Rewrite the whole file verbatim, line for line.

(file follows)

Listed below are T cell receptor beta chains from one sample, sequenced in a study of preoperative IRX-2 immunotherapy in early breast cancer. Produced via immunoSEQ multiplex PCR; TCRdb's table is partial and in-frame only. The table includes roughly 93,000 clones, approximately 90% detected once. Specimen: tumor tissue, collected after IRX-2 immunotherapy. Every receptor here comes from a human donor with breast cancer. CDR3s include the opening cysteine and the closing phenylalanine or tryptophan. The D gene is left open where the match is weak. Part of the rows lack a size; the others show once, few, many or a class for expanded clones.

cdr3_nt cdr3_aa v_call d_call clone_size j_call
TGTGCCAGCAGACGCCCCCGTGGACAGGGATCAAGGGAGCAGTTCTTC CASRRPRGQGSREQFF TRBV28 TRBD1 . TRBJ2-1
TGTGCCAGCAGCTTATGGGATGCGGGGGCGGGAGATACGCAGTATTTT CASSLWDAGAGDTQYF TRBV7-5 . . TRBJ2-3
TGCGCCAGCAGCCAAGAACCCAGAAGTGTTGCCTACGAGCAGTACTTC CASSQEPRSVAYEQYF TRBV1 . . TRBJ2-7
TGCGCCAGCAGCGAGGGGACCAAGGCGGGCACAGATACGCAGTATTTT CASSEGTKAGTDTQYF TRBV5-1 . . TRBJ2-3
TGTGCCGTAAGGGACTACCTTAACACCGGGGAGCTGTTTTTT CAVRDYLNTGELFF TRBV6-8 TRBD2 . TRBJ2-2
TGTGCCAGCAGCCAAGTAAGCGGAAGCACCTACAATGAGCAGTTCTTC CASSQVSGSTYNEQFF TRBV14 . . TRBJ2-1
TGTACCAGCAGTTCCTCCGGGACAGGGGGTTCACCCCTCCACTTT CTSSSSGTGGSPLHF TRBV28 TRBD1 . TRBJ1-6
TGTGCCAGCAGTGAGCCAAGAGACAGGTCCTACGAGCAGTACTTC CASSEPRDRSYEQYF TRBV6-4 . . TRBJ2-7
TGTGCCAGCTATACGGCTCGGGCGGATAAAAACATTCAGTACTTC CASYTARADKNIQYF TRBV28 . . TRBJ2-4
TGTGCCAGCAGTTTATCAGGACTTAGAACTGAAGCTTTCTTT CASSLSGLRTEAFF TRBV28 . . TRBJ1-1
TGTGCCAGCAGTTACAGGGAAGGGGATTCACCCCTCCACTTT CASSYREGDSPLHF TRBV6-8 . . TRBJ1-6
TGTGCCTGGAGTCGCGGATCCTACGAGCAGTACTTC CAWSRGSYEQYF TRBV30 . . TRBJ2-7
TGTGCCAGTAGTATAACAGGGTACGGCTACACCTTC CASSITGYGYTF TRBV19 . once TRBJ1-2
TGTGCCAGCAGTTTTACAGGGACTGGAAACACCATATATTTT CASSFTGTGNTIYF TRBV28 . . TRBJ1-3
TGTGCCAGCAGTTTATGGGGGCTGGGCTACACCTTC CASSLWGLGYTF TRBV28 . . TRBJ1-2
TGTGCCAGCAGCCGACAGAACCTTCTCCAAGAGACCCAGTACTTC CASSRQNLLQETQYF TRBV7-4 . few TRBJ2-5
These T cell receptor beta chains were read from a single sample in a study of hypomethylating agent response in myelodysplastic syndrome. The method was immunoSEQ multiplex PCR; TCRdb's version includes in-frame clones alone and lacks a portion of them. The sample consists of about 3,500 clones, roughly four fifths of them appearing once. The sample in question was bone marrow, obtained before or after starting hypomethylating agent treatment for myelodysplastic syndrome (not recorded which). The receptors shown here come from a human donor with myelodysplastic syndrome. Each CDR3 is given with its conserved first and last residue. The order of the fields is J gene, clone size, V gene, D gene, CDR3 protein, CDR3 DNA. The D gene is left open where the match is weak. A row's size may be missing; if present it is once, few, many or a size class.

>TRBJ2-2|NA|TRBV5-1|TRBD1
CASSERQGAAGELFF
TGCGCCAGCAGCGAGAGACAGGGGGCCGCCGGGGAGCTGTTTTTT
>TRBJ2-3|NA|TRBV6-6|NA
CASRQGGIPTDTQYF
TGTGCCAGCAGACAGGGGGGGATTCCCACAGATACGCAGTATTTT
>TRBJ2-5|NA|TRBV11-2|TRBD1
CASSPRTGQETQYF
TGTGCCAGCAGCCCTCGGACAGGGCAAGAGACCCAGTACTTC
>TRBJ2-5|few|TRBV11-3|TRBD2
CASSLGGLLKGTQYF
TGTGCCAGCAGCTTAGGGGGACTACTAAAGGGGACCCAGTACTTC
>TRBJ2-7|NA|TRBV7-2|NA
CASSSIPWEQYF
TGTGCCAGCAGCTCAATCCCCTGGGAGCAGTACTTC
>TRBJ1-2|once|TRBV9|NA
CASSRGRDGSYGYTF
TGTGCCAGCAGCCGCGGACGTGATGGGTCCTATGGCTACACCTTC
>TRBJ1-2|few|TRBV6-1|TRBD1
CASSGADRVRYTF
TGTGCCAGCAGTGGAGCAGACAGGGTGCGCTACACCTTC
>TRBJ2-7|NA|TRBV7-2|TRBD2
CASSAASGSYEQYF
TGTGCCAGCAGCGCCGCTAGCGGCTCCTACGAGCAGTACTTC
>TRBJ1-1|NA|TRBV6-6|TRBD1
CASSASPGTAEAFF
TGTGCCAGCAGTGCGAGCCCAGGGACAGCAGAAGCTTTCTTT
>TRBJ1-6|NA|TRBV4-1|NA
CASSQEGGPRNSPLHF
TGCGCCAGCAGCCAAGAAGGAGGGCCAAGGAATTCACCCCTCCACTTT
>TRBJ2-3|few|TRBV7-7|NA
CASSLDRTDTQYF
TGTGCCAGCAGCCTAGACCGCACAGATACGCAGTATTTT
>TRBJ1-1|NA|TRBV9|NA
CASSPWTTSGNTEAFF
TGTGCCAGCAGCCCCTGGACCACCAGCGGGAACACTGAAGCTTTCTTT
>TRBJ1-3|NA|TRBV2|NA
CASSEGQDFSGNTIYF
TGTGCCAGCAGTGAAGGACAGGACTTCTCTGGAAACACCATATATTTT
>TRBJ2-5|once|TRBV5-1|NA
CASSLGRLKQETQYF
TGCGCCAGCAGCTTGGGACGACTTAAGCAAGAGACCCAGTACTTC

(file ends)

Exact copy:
Listed below are T cell receptor beta chains from one sample, sequenced in a study of preoperative IRX-2 immunotherapy in early breast cancer. Produced via immunoSEQ multiplex PCR; TCRdb's table is partial and in-frame only. The table includes roughly 93,000 clones, approximately 90% detected once. Specimen: tumor tissue, collected after IRX-2 immunotherapy. Every receptor here comes from a human donor with breast cancer. CDR3s include the opening cysteine and the closing phenylalanine or tryptophan. The D gene is left open where the match is weak. Part of the rows lack a size; the others show once, few, many or a class for expanded clones.

cdr3_nt cdr3_aa v_call d_call clone_size j_call
TGTGCCAGCAGACGCCCCCGTGGACAGGGATCAAGGGAGCAGTTCTTC CASRRPRGQGSREQFF TRBV28 TRBD1 . TRBJ2-1
TGTGCCAGCAGCTTATGGGATGCGGGGGCGGGAGATACGCAGTATTTT CASSLWDAGAGDTQYF TRBV7-5 . . TRBJ2-3
TGCGCCAGCAGCCAAGAACCCAGAAGTGTTGCCTACGAGCAGTACTTC CASSQEPRSVAYEQYF TRBV1 . . TRBJ2-7
TGCGCCAGCAGCGAGGGGACCAAGGCGGGCACAGATACGCAGTATTTT CASSEGTKAGTDTQYF TRBV5-1 . . TRBJ2-3
TGTGCCGTAAGGGACTACCTTAACACCGGGGAGCTGTTTTTT CAVRDYLNTGELFF TRBV6-8 TRBD2 . TRBJ2-2
TGTGCCAGCAGCCAAGTAAGCGGAAGCACCTACAATGAGCAGTTCTTC CASSQVSGSTYNEQFF TRBV14 . . TRBJ2-1
TGTACCAGCAGTTCCTCCGGGACAGGGGGTTCACCCCTCCACTTT CTSSSSGTGGSPLHF TRBV28 TRBD1 . TRBJ1-6
TGTGCCAGCAGTGAGCCAAGAGACAGGTCCTACGAGCAGTACTTC CASSEPRDRSYEQYF TRBV6-4 . . TRBJ2-7
TGTGCCAGCTATACGGCTCGGGCGGATAAAAACATTCAGTACTTC CASYTARADKNIQYF TRBV28 . . TRBJ2-4
TGTGCCAGCAGTTTATCAGGACTTAGAACTGAAGCTTTCTTT CASSLSGLRTEAFF TRBV28 . . TRBJ1-1
TGTGCCAGCAGTTACAGGGAAGGGGATTCACCCCTCCACTTT CASSYREGDSPLHF TRBV6-8 . . TRBJ1-6
TGTGCCTGGAGTCGCGGATCCTACGAGCAGTACTTC CAWSRGSYEQYF TRBV30 . . TRBJ2-7
TGTGCCAGTAGTATAACAGGGTACGGCTACACCTTC CASSITGYGYTF TRBV19 . once TRBJ1-2
TGTGCCAGCAGTTTTACAGGGACTGGAAACACCATATATTTT CASSFTGTGNTIYF TRBV28 . . TRBJ1-3
TGTGCCAGCAGTTTATGGGGGCTGGGCTACACCTTC CASSLWGLGYTF TRBV28 . . TRBJ1-2
TGTGCCAGCAGCCGACAGAACCTTCTCCAAGAGACCCAGTACTTC CASSRQNLLQETQYF TRBV7-4 . few TRBJ2-5
These T cell receptor beta chains were read from a single sample in a study of hypomethylating agent response in myelodysplastic syndrome. The method was immunoSEQ multiplex PCR; TCRdb's version includes in-frame clones alone and lacks a portion of them. The sample consists of about 3,500 clones, roughly four fifths of them appearing once. The sample in question was bone marrow, obtained before or after starting hypomethylating agent treatment for myelodysplastic syndrome (not recorded which). The receptors shown here come from a human donor with myelodysplastic syndrome. Each CDR3 is given with its conserved first and last residue. The order of the fields is J gene, clone size, V gene, D gene, CDR3 protein, CDR3 DNA. The D gene is left open where the match is weak. A row's size may be missing; if present it is once, few, many or a size class.

>TRBJ2-2|NA|TRBV5-1|TRBD1
CASSERQGAAGELFF
TGCGCCAGCAGCGAGAGACAGGGGGCCGCCGGGGAGCTGTTTTTT
>TRBJ2-3|NA|TRBV6-6|NA
CASRQGGIPTDTQYF
TGTGCCAGCAGACAGGGGGGGATTCCCACAGATACGCAGTATTTT
>TRBJ2-5|NA|TRBV11-2|TRBD1
CASSPRTGQETQYF
TGTGCCAGCAGCCCTCGGACAGGGCAAGAGACCCAGTACTTC
>TRBJ2-5|few|TRBV11-3|TRBD2
CASSLGGLLKGTQYF
TGTGCCAGCAGCTTAGGGGGACTACTAAAGGGGACCCAGTACTTC
>TRBJ2-7|NA|TRBV7-2|NA
CASSSIPWEQYF
TGTGCCAGCAGCTCAATCCCCTGGGAGCAGTACTTC
>TRBJ1-2|once|TRBV9|NA
CASSRGRDGSYGYTF
TGTGCCAGCAGCCGCGGACGTGATGGGTCCTATGGCTACACCTTC
>TRBJ1-2|few|TRBV6-1|TRBD1
CASSGADRVRYTF
TGTGCCAGCAGTGGAGCAGACAGGGTGCGCTACACCTTC
>TRBJ2-7|NA|TRBV7-2|TRBD2
CASSAASGSYEQYF
TGTGCCAGCAGCGCCGCTAGCGGCTCCTACGAGCAGTACTTC
>TRBJ1-1|NA|TRBV6-6|TRBD1
CASSASPGTAEAFF
TGTGCCAGCAGTGCGAGCCCAGGGACAGCAGAAGCTTTCTTT
>TRBJ1-6|NA|TRBV4-1|NA
CASSQEGGPRNSPLHF
TGCGCCAGCAGCCAAGAAGGAGGGCCAAGGAATTCACCCCTCCACTTT
>TRBJ2-3|few|TRBV7-7|NA
CASSLDRTDTQYF
TGTGCCAGCAGCCTAGACCGCACAGATACGCAGTATTTT
>TRBJ1-1|NA|TRBV9|NA
CASSPWTTSGNTEAFF
TGTGCCAGCAGCCCCTGGACCACCAGCGGGAACACTGAAGCTTTCTTT
>TRBJ1-3|NA|TRBV2|NA
CASSEGQDFSGNTIYF
TGTGCCAGCAGTGAAGGACAGGACTTCTCTGGAAACACCATATATTTT
>TRBJ2-5|once|TRBV5-1|NA
CASSLGRLKQETQYF
TGCGCCAGCAGCTTGGGACGACTTAAGCAAGAGACCCAGTACTTC